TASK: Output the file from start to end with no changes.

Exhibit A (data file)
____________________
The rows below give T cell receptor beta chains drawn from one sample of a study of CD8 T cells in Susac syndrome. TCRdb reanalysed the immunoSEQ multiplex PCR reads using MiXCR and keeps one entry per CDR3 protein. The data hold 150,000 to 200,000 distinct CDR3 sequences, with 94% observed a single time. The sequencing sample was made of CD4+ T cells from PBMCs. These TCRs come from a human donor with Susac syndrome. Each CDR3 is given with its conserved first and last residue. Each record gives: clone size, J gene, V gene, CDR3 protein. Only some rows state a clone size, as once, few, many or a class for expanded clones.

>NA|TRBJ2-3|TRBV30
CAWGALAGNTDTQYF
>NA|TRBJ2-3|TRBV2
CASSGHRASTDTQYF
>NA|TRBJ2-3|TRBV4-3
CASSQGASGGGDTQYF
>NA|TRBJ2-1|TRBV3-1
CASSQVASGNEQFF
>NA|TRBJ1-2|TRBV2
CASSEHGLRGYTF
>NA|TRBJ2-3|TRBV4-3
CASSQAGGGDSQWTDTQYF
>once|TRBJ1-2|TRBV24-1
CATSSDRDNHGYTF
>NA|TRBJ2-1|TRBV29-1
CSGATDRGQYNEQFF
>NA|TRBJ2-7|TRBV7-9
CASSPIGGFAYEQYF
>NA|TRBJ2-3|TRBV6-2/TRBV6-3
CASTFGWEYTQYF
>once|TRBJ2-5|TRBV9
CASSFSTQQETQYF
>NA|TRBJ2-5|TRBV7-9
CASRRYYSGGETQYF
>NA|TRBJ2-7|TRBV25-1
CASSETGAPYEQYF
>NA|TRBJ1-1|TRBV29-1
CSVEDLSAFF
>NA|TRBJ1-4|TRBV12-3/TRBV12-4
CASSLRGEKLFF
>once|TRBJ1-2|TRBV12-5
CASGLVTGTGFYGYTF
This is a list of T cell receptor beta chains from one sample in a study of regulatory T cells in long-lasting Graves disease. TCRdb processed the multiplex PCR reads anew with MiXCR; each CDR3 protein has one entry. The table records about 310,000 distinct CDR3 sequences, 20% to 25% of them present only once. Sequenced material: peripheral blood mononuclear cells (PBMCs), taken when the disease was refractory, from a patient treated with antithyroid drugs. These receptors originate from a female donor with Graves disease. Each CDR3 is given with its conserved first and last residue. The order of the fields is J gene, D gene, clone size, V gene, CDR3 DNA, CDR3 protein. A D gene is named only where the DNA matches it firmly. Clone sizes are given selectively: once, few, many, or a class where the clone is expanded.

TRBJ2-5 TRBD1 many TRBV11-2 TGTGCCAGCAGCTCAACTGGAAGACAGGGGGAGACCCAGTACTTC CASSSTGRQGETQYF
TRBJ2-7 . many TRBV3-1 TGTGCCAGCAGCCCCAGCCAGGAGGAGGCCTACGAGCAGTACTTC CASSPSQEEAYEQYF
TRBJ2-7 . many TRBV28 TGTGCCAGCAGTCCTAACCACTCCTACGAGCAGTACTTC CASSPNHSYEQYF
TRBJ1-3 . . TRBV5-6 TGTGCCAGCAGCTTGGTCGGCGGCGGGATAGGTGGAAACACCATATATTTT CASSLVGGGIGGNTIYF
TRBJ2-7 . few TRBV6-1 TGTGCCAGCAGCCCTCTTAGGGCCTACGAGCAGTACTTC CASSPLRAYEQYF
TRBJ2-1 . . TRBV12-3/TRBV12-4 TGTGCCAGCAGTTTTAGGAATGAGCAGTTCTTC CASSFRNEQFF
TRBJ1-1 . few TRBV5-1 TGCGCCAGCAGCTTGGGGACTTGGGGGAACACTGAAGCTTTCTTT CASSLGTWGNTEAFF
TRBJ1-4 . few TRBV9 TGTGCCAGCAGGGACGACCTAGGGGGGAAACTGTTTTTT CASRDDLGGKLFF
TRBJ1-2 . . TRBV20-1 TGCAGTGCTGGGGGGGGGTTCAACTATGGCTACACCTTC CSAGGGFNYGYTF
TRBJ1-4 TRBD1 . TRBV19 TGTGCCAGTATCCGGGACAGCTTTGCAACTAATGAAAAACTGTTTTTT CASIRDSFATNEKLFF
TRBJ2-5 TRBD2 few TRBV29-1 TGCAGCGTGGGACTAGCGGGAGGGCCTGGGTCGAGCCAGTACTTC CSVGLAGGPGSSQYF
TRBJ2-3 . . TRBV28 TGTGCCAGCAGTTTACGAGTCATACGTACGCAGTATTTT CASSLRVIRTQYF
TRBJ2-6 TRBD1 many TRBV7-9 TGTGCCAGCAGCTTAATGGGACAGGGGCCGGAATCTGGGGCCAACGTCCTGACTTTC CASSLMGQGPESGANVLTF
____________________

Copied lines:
The rows below give T cell receptor beta chains drawn from one sample of a study of CD8 T cells in Susac syndrome. TCRdb reanalysed the immunoSEQ multiplex PCR reads using MiXCR and keeps one entry per CDR3 protein. The data hold 150,000 to 200,000 distinct CDR3 sequences, with 94% observed a single time. The sequencing sample was made of CD4+ T cells from PBMCs. These TCRs come from a human donor with Susac syndrome. Each CDR3 is given with its conserved first and last residue. Each record gives: clone size, J gene, V gene, CDR3 protein. Only some rows state a clone size, as once, few, many or a class for expanded clones.

>NA|TRBJ2-3|TRBV30
CAWGALAGNTDTQYF
>NA|TRBJ2-3|TRBV2
CASSGHRASTDTQYF
>NA|TRBJ2-3|TRBV4-3
CASSQGASGGGDTQYF
>NA|TRBJ2-1|TRBV3-1
CASSQVASGNEQFF
>NA|TRBJ1-2|TRBV2
CASSEHGLRGYTF
>NA|TRBJ2-3|TRBV4-3
CASSQAGGGDSQWTDTQYF
>once|TRBJ1-2|TRBV24-1
CATSSDRDNHGYTF
>NA|TRBJ2-1|TRBV29-1
CSGATDRGQYNEQFF
>NA|TRBJ2-7|TRBV7-9
CASSPIGGFAYEQYF
>NA|TRBJ2-3|TRBV6-2/TRBV6-3
CASTFGWEYTQYF
>once|TRBJ2-5|TRBV9
CASSFSTQQETQYF
>NA|TRBJ2-5|TRBV7-9
CASRRYYSGGETQYF
>NA|TRBJ2-7|TRBV25-1
CASSETGAPYEQYF
>NA|TRBJ1-1|TRBV29-1
CSVEDLSAFF
>NA|TRBJ1-4|TRBV12-3/TRBV12-4
CASSLRGEKLFF
>once|TRBJ1-2|TRBV12-5
CASGLVTGTGFYGYTF
This is a list of T cell receptor beta chains from one sample in a study of regulatory T cells in long-lasting Graves disease. TCRdb processed the multiplex PCR reads anew with MiXCR; each CDR3 protein has one entry. The table records about 310,000 distinct CDR3 sequences, 20% to 25% of them present only once. Sequenced material: peripheral blood mononuclear cells (PBMCs), taken when the disease was refractory, from a patient treated with antithyroid drugs. These receptors originate from a female donor with Graves disease. Each CDR3 is given with its conserved first and last residue. The order of the fields is J gene, D gene, clone size, V gene, CDR3 DNA, CDR3 protein. A D gene is named only where the DNA matches it firmly. Clone sizes are given selectively: once, few, many, or a class where the clone is expanded.

TRBJ2-5 TRBD1 many TRBV11-2 TGTGCCAGCAGCTCAACTGGAAGACAGGGGGAGACCCAGTACTTC CASSSTGRQGETQYF
TRBJ2-7 . many TRBV3-1 TGTGCCAGCAGCCCCAGCCAGGAGGAGGCCTACGAGCAGTACTTC CASSPSQEEAYEQYF
TRBJ2-7 . many TRBV28 TGTGCCAGCAGTCCTAACCACTCCTACGAGCAGTACTTC CASSPNHSYEQYF
TRBJ1-3 . . TRBV5-6 TGTGCCAGCAGCTTGGTCGGCGGCGGGATAGGTGGAAACACCATATATTTT CASSLVGGGIGGNTIYF
TRBJ2-7 . few TRBV6-1 TGTGCCAGCAGCCCTCTTAGGGCCTACGAGCAGTACTTC CASSPLRAYEQYF
TRBJ2-1 . . TRBV12-3/TRBV12-4 TGTGCCAGCAGTTTTAGGAATGAGCAGTTCTTC CASSFRNEQFF
TRBJ1-1 . few TRBV5-1 TGCGCCAGCAGCTTGGGGACTTGGGGGAACACTGAAGCTTTCTTT CASSLGTWGNTEAFF
TRBJ1-4 . few TRBV9 TGTGCCAGCAGGGACGACCTAGGGGGGAAACTGTTTTTT CASRDDLGGKLFF
TRBJ1-2 . . TRBV20-1 TGCAGTGCTGGGGGGGGGTTCAACTATGGCTACACCTTC CSAGGGFNYGYTF
TRBJ1-4 TRBD1 . TRBV19 TGTGCCAGTATCCGGGACAGCTTTGCAACTAATGAAAAACTGTTTTTT CASIRDSFATNEKLFF
TRBJ2-5 TRBD2 few TRBV29-1 TGCAGCGTGGGACTAGCGGGAGGGCCTGGGTCGAGCCAGTACTTC CSVGLAGGPGSSQYF
TRBJ2-3 . . TRBV28 TGTGCCAGCAGTTTACGAGTCATACGTACGCAGTATTTT CASSLRVIRTQYF
TRBJ2-6 TRBD1 many TRBV7-9 TGTGCCAGCAGCTTAATGGGACAGGGGCCGGAATCTGGGGCCAACGTCCTGACTTTC CASSLMGQGPESGANVLTF